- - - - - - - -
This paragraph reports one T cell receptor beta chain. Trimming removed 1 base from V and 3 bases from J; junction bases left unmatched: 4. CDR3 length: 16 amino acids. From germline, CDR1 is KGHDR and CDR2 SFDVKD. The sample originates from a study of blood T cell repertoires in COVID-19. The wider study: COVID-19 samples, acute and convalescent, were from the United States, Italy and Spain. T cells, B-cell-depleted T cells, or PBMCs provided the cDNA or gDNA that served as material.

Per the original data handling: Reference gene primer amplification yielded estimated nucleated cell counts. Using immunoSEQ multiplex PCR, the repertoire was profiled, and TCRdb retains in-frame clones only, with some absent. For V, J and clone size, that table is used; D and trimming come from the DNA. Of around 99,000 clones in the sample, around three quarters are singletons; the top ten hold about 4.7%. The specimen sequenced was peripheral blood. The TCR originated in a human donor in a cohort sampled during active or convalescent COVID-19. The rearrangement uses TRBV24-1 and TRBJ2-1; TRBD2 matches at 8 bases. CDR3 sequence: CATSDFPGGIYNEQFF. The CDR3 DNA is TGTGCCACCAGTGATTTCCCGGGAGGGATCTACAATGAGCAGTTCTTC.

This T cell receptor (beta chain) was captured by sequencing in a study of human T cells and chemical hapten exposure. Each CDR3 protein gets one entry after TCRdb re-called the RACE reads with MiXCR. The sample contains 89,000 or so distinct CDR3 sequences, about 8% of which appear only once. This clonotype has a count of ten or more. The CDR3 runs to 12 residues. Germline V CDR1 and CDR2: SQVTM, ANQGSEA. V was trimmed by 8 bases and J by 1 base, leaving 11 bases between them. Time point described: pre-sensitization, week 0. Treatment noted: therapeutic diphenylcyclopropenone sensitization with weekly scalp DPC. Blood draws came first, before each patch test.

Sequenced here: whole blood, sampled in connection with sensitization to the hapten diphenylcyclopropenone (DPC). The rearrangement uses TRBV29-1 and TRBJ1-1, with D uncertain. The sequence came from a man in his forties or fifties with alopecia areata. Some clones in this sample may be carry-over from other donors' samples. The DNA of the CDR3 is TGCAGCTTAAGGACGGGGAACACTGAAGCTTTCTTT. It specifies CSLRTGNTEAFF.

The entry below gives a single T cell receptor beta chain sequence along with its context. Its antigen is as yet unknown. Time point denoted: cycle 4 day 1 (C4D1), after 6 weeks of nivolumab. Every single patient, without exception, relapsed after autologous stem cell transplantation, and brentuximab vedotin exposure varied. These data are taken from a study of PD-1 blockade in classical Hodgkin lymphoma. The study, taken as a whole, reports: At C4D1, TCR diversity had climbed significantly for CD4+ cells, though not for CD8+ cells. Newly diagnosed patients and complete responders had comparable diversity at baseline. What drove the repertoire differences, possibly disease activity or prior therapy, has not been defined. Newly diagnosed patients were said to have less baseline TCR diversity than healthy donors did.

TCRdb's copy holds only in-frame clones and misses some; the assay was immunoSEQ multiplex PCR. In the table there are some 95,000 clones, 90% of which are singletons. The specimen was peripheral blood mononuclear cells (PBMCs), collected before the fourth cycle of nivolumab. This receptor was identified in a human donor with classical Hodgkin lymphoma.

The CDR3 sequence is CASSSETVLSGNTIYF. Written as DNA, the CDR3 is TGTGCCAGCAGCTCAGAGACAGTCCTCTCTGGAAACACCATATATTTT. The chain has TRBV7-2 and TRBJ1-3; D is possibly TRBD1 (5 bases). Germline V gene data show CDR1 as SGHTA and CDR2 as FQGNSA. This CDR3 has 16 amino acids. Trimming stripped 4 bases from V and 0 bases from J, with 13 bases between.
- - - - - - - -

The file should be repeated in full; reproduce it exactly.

This paragraph reports one T cell receptor beta chain. Trimming removed 1 base from V and 3 bases from J; junction bases left unmatched: 4. CDR3 length: 16 amino acids. From germline, CDR1 is KGHDR and CDR2 SFDVKD. The sample originates from a study of blood T cell repertoires in COVID-19. The wider study: COVID-19 samples, acute and convalescent, were from the United States, Italy and Spain. T cells, B-cell-depleted T cells, or PBMCs provided the cDNA or gDNA that served as material.

Per the original data handling: Reference gene primer amplification yielded estimated nucleated cell counts. Using immunoSEQ multiplex PCR, the repertoire was profiled, and TCRdb retains in-frame clones only, with some absent. For V, J and clone size, that table is used; D and trimming come from the DNA. Of around 99,000 clones in the sample, around three quarters are singletons; the top ten hold about 4.7%. The specimen sequenced was peripheral blood. The TCR originated in a human donor in a cohort sampled during active or convalescent COVID-19. The rearrangement uses TRBV24-1 and TRBJ2-1; TRBD2 matches at 8 bases. CDR3 sequence: CATSDFPGGIYNEQFF. The CDR3 DNA is TGTGCCACCAGTGATTTCCCGGGAGGGATCTACAATGAGCAGTTCTTC.

This T cell receptor (beta chain) was captured by sequencing in a study of human T cells and chemical hapten exposure. Each CDR3 protein gets one entry after TCRdb re-called the RACE reads with MiXCR. The sample contains 89,000 or so distinct CDR3 sequences, about 8% of which appear only once. This clonotype has a count of ten or more. The CDR3 runs to 12 residues. Germline V CDR1 and CDR2: SQVTM, ANQGSEA. V was trimmed by 8 bases and J by 1 base, leaving 11 bases between them. Time point described: pre-sensitization, week 0. Treatment noted: therapeutic diphenylcyclopropenone sensitization with weekly scalp DPC. Blood draws came first, before each patch test.

Sequenced here: whole blood, sampled in connection with sensitization to the hapten diphenylcyclopropenone (DPC). The rearrangement uses TRBV29-1 and TRBJ1-1, with D uncertain. The sequence came from a man in his forties or fifties with alopecia areata. Some clones in this sample may be carry-over from other donors' samples. The DNA of the CDR3 is TGCAGCTTAAGGACGGGGAACACTGAAGCTTTCTTT. It specifies CSLRTGNTEAFF.

The entry below gives a single T cell receptor beta chain sequence along with its context. Its antigen is as yet unknown. Time point denoted: cycle 4 day 1 (C4D1), after 6 weeks of nivolumab. Every single patient, without exception, relapsed after autologous stem cell transplantation, and brentuximab vedotin exposure varied. These data are taken from a study of PD-1 blockade in classical Hodgkin lymphoma. The study, taken as a whole, reports: At C4D1, TCR diversity had climbed significantly for CD4+ cells, though not for CD8+ cells. Newly diagnosed patients and complete responders had comparable diversity at baseline. What drove the repertoire differences, possibly disease activity or prior therapy, has not been defined. Newly diagnosed patients were said to have less baseline TCR diversity than healthy donors did.

TCRdb's copy holds only in-frame clones and misses some; the assay was immunoSEQ multiplex PCR. In the table there are some 95,000 clones, 90% of which are singletons. The specimen was peripheral blood mononuclear cells (PBMCs), collected before the fourth cycle of nivolumab. This receptor was identified in a human donor with classical Hodgkin lymphoma.

The CDR3 sequence is CASSSETVLSGNTIYF. Written as DNA, the CDR3 is TGTGCCAGCAGCTCAGAGACAGTCCTCTCTGGAAACACCATATATTTT. The chain has TRBV7-2 and TRBJ1-3; D is possibly TRBD1 (5 bases). Germline V gene data show CDR1 as SGHTA and CDR2 as FQGNSA. This CDR3 has 16 amino acids. Trimming stripped 4 bases from V and 0 bases from J, with 13 bases between.